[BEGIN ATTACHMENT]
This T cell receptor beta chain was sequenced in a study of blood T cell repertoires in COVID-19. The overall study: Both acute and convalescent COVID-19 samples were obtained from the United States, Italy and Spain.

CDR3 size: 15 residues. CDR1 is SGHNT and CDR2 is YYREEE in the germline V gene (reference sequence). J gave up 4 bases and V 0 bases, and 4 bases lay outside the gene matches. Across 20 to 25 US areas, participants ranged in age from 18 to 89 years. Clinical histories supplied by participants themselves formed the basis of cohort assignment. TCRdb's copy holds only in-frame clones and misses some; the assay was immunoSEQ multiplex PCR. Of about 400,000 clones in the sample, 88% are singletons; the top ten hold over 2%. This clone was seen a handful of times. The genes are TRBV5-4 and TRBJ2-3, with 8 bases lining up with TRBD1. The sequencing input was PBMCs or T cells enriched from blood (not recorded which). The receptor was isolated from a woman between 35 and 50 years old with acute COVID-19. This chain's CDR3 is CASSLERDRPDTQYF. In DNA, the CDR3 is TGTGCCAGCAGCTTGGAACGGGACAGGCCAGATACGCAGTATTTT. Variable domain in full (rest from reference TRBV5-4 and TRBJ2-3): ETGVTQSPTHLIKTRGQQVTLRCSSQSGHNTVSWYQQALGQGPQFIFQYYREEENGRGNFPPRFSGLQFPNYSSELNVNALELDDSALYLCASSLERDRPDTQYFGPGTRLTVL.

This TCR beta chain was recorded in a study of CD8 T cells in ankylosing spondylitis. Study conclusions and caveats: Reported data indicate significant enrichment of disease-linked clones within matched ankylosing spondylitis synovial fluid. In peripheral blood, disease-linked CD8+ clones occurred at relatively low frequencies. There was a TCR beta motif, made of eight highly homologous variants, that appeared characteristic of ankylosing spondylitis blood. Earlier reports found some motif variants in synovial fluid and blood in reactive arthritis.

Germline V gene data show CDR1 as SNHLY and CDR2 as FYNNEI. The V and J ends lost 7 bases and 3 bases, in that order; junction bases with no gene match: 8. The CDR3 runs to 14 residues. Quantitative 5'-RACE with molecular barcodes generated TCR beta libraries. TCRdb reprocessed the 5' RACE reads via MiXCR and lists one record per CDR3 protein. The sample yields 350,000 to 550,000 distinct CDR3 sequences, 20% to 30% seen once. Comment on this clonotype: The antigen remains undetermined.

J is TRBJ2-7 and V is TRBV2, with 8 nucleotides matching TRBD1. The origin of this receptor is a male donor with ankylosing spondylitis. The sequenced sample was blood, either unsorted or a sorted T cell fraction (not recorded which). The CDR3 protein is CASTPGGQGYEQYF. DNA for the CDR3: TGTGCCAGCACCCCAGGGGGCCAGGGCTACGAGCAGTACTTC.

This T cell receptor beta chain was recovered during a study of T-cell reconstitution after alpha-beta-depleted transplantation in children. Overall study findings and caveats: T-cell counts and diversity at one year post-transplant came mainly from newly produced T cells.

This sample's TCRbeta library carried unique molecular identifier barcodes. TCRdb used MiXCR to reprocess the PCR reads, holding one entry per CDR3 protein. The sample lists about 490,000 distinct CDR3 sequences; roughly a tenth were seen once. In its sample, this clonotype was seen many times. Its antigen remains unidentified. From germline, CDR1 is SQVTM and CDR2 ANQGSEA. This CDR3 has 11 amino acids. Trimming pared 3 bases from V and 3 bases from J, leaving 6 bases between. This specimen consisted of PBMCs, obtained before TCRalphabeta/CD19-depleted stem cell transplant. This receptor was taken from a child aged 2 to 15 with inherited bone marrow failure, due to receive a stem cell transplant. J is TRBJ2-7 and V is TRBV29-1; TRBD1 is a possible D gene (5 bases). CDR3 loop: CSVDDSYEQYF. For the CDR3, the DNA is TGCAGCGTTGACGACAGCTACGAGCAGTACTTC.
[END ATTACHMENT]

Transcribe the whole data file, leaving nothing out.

This T cell receptor beta chain was sequenced in a study of blood T cell repertoires in COVID-19. The overall study: Both acute and convalescent COVID-19 samples were obtained from the United States, Italy and Spain.

CDR3 size: 15 residues. CDR1 is SGHNT and CDR2 is YYREEE in the germline V gene (reference sequence). J gave up 4 bases and V 0 bases, and 4 bases lay outside the gene matches. Across 20 to 25 US areas, participants ranged in age from 18 to 89 years. Clinical histories supplied by participants themselves formed the basis of cohort assignment. TCRdb's copy holds only in-frame clones and misses some; the assay was immunoSEQ multiplex PCR. Of about 400,000 clones in the sample, 88% are singletons; the top ten hold over 2%. This clone was seen a handful of times. The genes are TRBV5-4 and TRBJ2-3, with 8 bases lining up with TRBD1. The sequencing input was PBMCs or T cells enriched from blood (not recorded which). The receptor was isolated from a woman between 35 and 50 years old with acute COVID-19. This chain's CDR3 is CASSLERDRPDTQYF. In DNA, the CDR3 is TGTGCCAGCAGCTTGGAACGGGACAGGCCAGATACGCAGTATTTT. Variable domain in full (rest from reference TRBV5-4 and TRBJ2-3): ETGVTQSPTHLIKTRGQQVTLRCSSQSGHNTVSWYQQALGQGPQFIFQYYREEENGRGNFPPRFSGLQFPNYSSELNVNALELDDSALYLCASSLERDRPDTQYFGPGTRLTVL.

This TCR beta chain was recorded in a study of CD8 T cells in ankylosing spondylitis. Study conclusions and caveats: Reported data indicate significant enrichment of disease-linked clones within matched ankylosing spondylitis synovial fluid. In peripheral blood, disease-linked CD8+ clones occurred at relatively low frequencies. There was a TCR beta motif, made of eight highly homologous variants, that appeared characteristic of ankylosing spondylitis blood. Earlier reports found some motif variants in synovial fluid and blood in reactive arthritis.

Germline V gene data show CDR1 as SNHLY and CDR2 as FYNNEI. The V and J ends lost 7 bases and 3 bases, in that order; junction bases with no gene match: 8. The CDR3 runs to 14 residues. Quantitative 5'-RACE with molecular barcodes generated TCR beta libraries. TCRdb reprocessed the 5' RACE reads via MiXCR and lists one record per CDR3 protein. The sample yields 350,000 to 550,000 distinct CDR3 sequences, 20% to 30% seen once. Comment on this clonotype: The antigen remains undetermined.

J is TRBJ2-7 and V is TRBV2, with 8 nucleotides matching TRBD1. The origin of this receptor is a male donor with ankylosing spondylitis. The sequenced sample was blood, either unsorted or a sorted T cell fraction (not recorded which). The CDR3 protein is CASTPGGQGYEQYF. DNA for the CDR3: TGTGCCAGCACCCCAGGGGGCCAGGGCTACGAGCAGTACTTC.

This T cell receptor beta chain was recovered during a study of T-cell reconstitution after alpha-beta-depleted transplantation in children. Overall study findings and caveats: T-cell counts and diversity at one year post-transplant came mainly from newly produced T cells.

This sample's TCRbeta library carried unique molecular identifier barcodes. TCRdb used MiXCR to reprocess the PCR reads, holding one entry per CDR3 protein. The sample lists about 490,000 distinct CDR3 sequences; roughly a tenth were seen once. In its sample, this clonotype was seen many times. Its antigen remains unidentified. From germline, CDR1 is SQVTM and CDR2 ANQGSEA. This CDR3 has 11 amino acids. Trimming pared 3 bases from V and 3 bases from J, leaving 6 bases between. This specimen consisted of PBMCs, obtained before TCRalphabeta/CD19-depleted stem cell transplant. This receptor was taken from a child aged 2 to 15 with inherited bone marrow failure, due to receive a stem cell transplant. J is TRBJ2-7 and V is TRBV29-1; TRBD1 is a possible D gene (5 bases). CDR3 loop: CSVDDSYEQYF. For the CDR3, the DNA is TGCAGCGTTGACGACAGCTACGAGCAGTACTTC.